Barry Lyndon

Barry Lyndon (1975) – Directed by Stanley Kubrick with Ryan O’Neal,Marisa Berenson and Patrick Magee.

Okay, who out there has an f 0.7 lens?  Well, among still photographers no one I know has such a treasure and even in the richly financed movie industry, such an extraordinary piece of glass is very rare, possibly limited to just one – the one director Stanley Kubrick used to film the lingering candlelit scenes in Barry Lyndon.  For these moments, Kubrick had a 50mm lens built for NASA by the Carl Zeiss Company modified with a Kollmorgen adaptor used in still cameras.  No artificial lighting was used with all the illumination coming from the candles.  The warm light generated by the candles creates a compelling painterly look that is reminiscent of Thomas Gainsborough and other artists of the era in which this movie is set.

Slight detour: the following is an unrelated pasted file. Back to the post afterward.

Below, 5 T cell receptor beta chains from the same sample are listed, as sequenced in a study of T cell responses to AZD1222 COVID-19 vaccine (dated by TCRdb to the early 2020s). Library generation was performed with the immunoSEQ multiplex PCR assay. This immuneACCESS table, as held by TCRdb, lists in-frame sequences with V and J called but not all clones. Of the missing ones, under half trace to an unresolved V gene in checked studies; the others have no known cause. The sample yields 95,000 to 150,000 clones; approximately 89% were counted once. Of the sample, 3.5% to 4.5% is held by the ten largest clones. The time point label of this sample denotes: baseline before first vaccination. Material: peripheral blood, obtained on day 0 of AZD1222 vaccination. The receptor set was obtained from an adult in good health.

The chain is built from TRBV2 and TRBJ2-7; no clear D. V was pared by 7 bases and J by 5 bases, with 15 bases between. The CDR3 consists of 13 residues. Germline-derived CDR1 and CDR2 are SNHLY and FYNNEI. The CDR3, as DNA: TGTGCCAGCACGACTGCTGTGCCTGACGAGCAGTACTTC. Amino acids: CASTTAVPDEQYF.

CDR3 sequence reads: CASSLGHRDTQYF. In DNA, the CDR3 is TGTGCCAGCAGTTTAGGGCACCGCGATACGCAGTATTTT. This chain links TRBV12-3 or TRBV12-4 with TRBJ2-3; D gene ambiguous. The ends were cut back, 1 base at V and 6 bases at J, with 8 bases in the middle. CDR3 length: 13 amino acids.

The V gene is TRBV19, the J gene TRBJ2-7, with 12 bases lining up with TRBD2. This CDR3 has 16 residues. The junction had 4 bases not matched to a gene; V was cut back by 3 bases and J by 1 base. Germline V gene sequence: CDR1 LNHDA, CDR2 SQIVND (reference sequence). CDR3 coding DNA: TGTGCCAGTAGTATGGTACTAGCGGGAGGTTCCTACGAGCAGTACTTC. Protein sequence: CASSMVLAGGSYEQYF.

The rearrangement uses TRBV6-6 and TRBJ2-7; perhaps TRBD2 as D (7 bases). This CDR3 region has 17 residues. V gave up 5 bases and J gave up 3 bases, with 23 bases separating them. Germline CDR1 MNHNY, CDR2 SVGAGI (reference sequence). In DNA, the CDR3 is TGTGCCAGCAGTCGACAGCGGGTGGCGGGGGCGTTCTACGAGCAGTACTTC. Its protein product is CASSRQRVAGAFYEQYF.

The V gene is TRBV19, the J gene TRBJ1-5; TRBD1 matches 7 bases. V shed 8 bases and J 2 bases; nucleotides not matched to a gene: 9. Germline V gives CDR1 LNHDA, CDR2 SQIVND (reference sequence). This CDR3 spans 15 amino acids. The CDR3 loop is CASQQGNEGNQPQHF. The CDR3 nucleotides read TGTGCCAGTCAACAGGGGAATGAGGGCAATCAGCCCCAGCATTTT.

The movie focuses on the exploits of a scheming Irish rogue who wins the heart (and fortune) of a rich widow and makes a sideways entrance into 18th century aristocracy.  There are some powerful battle and dueling scenes but it is the candlelit scenes and meticulous composition that hold visual sway for photographers.  The frame is often held and the action allowed to develop within it.   Often landscapes rather than people dominate the screen.

The film runs 184 minutes.  In those three hours and a bit, I counted at least 22 scenes I would like to have recorded with a still camera.  It is impossible not to watch this movie and not want to indulge in some portraiture of your own employing candles, perhaps employing a few reflectors to spread the light.

This entry was posted in Movies every photographer should see.

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